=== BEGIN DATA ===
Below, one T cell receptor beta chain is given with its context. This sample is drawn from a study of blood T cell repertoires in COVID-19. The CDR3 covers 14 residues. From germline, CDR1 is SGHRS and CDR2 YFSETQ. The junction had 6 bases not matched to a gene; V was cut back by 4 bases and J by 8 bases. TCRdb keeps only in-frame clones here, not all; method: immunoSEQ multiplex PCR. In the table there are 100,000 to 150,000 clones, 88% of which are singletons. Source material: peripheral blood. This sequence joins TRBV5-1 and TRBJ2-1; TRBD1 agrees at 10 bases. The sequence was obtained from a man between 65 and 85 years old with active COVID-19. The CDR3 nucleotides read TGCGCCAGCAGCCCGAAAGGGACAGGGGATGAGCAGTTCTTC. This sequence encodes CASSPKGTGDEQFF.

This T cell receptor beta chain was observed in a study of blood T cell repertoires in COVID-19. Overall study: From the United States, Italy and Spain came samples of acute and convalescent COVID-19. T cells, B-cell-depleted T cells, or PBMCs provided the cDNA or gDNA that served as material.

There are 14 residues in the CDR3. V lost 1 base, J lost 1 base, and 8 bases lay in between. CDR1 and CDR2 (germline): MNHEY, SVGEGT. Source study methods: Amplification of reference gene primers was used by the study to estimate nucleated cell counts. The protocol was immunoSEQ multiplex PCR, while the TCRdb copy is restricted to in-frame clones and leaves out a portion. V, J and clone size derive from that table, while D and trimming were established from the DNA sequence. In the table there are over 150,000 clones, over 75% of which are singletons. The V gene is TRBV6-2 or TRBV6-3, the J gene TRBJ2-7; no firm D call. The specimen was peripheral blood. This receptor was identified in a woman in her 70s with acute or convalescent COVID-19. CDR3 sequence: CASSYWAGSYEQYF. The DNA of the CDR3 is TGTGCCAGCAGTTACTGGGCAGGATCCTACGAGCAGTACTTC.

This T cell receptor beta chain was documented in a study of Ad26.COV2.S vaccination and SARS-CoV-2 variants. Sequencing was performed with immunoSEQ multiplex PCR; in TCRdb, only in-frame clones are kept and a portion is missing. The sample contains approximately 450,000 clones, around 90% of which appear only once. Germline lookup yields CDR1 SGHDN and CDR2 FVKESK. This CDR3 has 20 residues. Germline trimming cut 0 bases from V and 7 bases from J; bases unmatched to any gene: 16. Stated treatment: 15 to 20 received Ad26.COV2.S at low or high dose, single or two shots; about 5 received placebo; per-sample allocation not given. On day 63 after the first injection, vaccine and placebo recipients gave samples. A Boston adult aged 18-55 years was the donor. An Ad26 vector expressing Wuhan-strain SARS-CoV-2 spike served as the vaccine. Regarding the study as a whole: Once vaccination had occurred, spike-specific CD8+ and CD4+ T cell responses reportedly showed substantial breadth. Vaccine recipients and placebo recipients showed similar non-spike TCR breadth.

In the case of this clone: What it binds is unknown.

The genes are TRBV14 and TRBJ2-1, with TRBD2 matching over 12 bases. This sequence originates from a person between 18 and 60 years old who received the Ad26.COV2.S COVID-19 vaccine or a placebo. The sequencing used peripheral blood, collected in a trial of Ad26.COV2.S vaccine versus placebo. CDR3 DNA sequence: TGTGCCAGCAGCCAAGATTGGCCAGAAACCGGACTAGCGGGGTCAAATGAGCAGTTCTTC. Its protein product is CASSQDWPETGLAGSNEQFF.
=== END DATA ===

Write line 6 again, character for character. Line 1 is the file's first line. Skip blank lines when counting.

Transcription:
The genes are TRBV14 and TRBJ2-1, with TRBD2 matching over 12 bases. This sequence originates from a person between 18 and 60 years old who received the Ad26.COV2.S COVID-19 vaccine or a placebo. The sequencing used peripheral blood, collected in a trial of Ad26.COV2.S vaccine versus placebo. CDR3 DNA sequence: TGTGCCAGCAGCCAAGATTGGCCAGAAACCGGACTAGCGGGGTCAAATGAGCAGTTCTTC. Its protein product is CASSQDWPETGLAGSNEQFF.